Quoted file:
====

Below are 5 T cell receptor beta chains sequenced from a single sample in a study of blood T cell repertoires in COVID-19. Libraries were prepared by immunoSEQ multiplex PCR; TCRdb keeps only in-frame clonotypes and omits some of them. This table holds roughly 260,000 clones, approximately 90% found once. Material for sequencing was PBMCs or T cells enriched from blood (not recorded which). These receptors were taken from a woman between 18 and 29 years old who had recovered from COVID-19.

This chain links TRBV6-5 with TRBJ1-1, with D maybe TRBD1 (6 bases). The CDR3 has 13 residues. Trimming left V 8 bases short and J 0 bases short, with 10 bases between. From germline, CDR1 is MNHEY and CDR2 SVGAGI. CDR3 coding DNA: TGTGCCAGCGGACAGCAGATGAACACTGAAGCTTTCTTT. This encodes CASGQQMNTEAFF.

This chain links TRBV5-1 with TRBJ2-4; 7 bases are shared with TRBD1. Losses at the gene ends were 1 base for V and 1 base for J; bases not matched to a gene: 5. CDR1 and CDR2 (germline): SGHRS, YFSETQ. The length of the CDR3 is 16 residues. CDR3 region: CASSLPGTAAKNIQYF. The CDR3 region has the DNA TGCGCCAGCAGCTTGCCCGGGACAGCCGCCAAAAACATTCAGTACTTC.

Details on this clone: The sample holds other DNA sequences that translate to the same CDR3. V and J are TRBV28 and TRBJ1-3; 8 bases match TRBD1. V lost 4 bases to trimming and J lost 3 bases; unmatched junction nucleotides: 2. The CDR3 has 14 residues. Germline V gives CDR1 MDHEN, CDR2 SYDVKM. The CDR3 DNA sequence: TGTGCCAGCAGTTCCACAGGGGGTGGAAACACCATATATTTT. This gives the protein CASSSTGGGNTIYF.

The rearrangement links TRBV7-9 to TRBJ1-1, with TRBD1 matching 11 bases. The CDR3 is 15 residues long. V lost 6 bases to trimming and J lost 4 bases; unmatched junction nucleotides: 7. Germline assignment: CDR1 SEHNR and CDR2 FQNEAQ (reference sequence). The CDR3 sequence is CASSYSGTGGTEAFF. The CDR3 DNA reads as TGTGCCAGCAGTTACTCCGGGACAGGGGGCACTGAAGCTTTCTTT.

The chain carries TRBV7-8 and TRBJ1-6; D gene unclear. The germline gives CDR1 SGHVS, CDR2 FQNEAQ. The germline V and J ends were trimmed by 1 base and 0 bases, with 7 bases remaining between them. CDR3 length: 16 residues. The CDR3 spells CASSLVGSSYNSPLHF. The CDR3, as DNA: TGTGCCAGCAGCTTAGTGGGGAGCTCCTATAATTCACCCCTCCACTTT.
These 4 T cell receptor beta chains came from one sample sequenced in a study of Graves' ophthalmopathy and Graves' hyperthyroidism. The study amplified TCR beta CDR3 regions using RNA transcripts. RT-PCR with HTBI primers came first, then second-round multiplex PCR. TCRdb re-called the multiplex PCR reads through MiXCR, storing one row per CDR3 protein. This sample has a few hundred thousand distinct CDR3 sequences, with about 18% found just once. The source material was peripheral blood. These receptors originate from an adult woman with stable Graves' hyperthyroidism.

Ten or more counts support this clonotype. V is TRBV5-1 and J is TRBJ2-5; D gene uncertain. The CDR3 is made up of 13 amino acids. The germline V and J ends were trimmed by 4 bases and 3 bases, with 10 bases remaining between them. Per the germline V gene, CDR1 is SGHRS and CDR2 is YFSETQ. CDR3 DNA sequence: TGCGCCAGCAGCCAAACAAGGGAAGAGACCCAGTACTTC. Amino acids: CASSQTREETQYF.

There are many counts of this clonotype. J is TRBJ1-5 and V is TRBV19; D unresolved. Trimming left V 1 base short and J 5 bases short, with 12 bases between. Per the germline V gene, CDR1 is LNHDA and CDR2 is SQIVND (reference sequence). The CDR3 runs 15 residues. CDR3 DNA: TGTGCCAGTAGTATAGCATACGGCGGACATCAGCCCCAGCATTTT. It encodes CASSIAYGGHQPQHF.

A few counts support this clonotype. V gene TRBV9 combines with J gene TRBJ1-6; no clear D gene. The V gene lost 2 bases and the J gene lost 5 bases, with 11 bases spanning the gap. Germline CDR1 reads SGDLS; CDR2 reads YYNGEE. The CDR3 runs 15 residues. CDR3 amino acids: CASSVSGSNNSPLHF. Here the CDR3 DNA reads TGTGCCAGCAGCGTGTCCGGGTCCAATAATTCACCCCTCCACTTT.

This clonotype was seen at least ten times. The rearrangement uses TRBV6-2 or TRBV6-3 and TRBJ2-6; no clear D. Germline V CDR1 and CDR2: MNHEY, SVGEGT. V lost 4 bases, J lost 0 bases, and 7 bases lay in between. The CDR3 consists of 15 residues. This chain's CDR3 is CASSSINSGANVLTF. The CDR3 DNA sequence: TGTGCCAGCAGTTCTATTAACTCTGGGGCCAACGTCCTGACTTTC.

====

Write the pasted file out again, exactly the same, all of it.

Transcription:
Below are 5 T cell receptor beta chains sequenced from a single sample in a study of blood T cell repertoires in COVID-19. Libraries were prepared by immunoSEQ multiplex PCR; TCRdb keeps only in-frame clonotypes and omits some of them. This table holds roughly 260,000 clones, approximately 90% found once. Material for sequencing was PBMCs or T cells enriched from blood (not recorded which). These receptors were taken from a woman between 18 and 29 years old who had recovered from COVID-19.

This chain links TRBV6-5 with TRBJ1-1, with D maybe TRBD1 (6 bases). The CDR3 has 13 residues. Trimming left V 8 bases short and J 0 bases short, with 10 bases between. From germline, CDR1 is MNHEY and CDR2 SVGAGI. CDR3 coding DNA: TGTGCCAGCGGACAGCAGATGAACACTGAAGCTTTCTTT. This encodes CASGQQMNTEAFF.

This chain links TRBV5-1 with TRBJ2-4; 7 bases are shared with TRBD1. Losses at the gene ends were 1 base for V and 1 base for J; bases not matched to a gene: 5. CDR1 and CDR2 (germline): SGHRS, YFSETQ. The length of the CDR3 is 16 residues. CDR3 region: CASSLPGTAAKNIQYF. The CDR3 region has the DNA TGCGCCAGCAGCTTGCCCGGGACAGCCGCCAAAAACATTCAGTACTTC.

Details on this clone: The sample holds other DNA sequences that translate to the same CDR3. V and J are TRBV28 and TRBJ1-3; 8 bases match TRBD1. V lost 4 bases to trimming and J lost 3 bases; unmatched junction nucleotides: 2. The CDR3 has 14 residues. Germline V gives CDR1 MDHEN, CDR2 SYDVKM. The CDR3 DNA sequence: TGTGCCAGCAGTTCCACAGGGGGTGGAAACACCATATATTTT. This gives the protein CASSSTGGGNTIYF.

The rearrangement links TRBV7-9 to TRBJ1-1, with TRBD1 matching 11 bases. The CDR3 is 15 residues long. V lost 6 bases to trimming and J lost 4 bases; unmatched junction nucleotides: 7. Germline assignment: CDR1 SEHNR and CDR2 FQNEAQ (reference sequence). The CDR3 sequence is CASSYSGTGGTEAFF. The CDR3 DNA reads as TGTGCCAGCAGTTACTCCGGGACAGGGGGCACTGAAGCTTTCTTT.

The chain carries TRBV7-8 and TRBJ1-6; D gene unclear. The germline gives CDR1 SGHVS, CDR2 FQNEAQ. The germline V and J ends were trimmed by 1 base and 0 bases, with 7 bases remaining between them. CDR3 length: 16 residues. The CDR3 spells CASSLVGSSYNSPLHF. The CDR3, as DNA: TGTGCCAGCAGCTTAGTGGGGAGCTCCTATAATTCACCCCTCCACTTT.
These 4 T cell receptor beta chains came from one sample sequenced in a study of Graves' ophthalmopathy and Graves' hyperthyroidism. The study amplified TCR beta CDR3 regions using RNA transcripts. RT-PCR with HTBI primers came first, then second-round multiplex PCR. TCRdb re-called the multiplex PCR reads through MiXCR, storing one row per CDR3 protein. This sample has a few hundred thousand distinct CDR3 sequences, with about 18% found just once. The source material was peripheral blood. These receptors originate from an adult woman with stable Graves' hyperthyroidism.

Ten or more counts support this clonotype. V is TRBV5-1 and J is TRBJ2-5; D gene uncertain. The CDR3 is made up of 13 amino acids. The germline V and J ends were trimmed by 4 bases and 3 bases, with 10 bases remaining between them. Per the germline V gene, CDR1 is SGHRS and CDR2 is YFSETQ. CDR3 DNA sequence: TGCGCCAGCAGCCAAACAAGGGAAGAGACCCAGTACTTC. Amino acids: CASSQTREETQYF.

There are many counts of this clonotype. J is TRBJ1-5 and V is TRBV19; D unresolved. Trimming left V 1 base short and J 5 bases short, with 12 bases between. Per the germline V gene, CDR1 is LNHDA and CDR2 is SQIVND (reference sequence). The CDR3 runs 15 residues. CDR3 DNA: TGTGCCAGTAGTATAGCATACGGCGGACATCAGCCCCAGCATTTT. It encodes CASSIAYGGHQPQHF.

A few counts support this clonotype. V gene TRBV9 combines with J gene TRBJ1-6; no clear D gene. The V gene lost 2 bases and the J gene lost 5 bases, with 11 bases spanning the gap. Germline CDR1 reads SGDLS; CDR2 reads YYNGEE. The CDR3 runs 15 residues. CDR3 amino acids: CASSVSGSNNSPLHF. Here the CDR3 DNA reads TGTGCCAGCAGCGTGTCCGGGTCCAATAATTCACCCCTCCACTTT.

This clonotype was seen at least ten times. The rearrangement uses TRBV6-2 or TRBV6-3 and TRBJ2-6; no clear D. Germline V CDR1 and CDR2: MNHEY, SVGEGT. V lost 4 bases, J lost 0 bases, and 7 bases lay in between. The CDR3 consists of 15 residues. This chain's CDR3 is CASSSINSGANVLTF. The CDR3 DNA sequence: TGTGCCAGCAGTTCTATTAACTCTGGGGCCAACGTCCTGACTTTC.